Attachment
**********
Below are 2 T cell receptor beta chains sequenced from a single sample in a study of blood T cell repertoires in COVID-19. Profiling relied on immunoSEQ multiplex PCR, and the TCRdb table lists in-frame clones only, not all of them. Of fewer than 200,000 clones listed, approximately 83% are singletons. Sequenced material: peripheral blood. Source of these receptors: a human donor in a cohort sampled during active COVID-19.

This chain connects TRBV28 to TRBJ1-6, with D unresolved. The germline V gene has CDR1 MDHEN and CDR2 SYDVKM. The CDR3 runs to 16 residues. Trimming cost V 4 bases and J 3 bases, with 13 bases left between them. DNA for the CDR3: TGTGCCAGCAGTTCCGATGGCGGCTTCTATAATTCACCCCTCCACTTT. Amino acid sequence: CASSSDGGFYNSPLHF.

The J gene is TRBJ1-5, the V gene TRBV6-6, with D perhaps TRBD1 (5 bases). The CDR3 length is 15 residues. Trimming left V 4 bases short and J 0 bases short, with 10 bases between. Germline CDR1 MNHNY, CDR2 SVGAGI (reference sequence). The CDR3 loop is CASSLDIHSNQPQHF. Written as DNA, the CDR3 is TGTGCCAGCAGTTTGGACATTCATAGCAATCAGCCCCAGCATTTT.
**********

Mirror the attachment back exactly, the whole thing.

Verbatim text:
Below are 2 T cell receptor beta chains sequenced from a single sample in a study of blood T cell repertoires in COVID-19. Profiling relied on immunoSEQ multiplex PCR, and the TCRdb table lists in-frame clones only, not all of them. Of fewer than 200,000 clones listed, approximately 83% are singletons. Sequenced material: peripheral blood. Source of these receptors: a human donor in a cohort sampled during active COVID-19.

This chain connects TRBV28 to TRBJ1-6, with D unresolved. The germline V gene has CDR1 MDHEN and CDR2 SYDVKM. The CDR3 runs to 16 residues. Trimming cost V 4 bases and J 3 bases, with 13 bases left between them. DNA for the CDR3: TGTGCCAGCAGTTCCGATGGCGGCTTCTATAATTCACCCCTCCACTTT. Amino acid sequence: CASSSDGGFYNSPLHF.

The J gene is TRBJ1-5, the V gene TRBV6-6, with D perhaps TRBD1 (5 bases). The CDR3 length is 15 residues. Trimming left V 4 bases short and J 0 bases short, with 10 bases between. Germline CDR1 MNHNY, CDR2 SVGAGI (reference sequence). The CDR3 loop is CASSLDIHSNQPQHF. Written as DNA, the CDR3 is TGTGCCAGCAGTTTGGACATTCATAGCAATCAGCCCCAGCATTTT.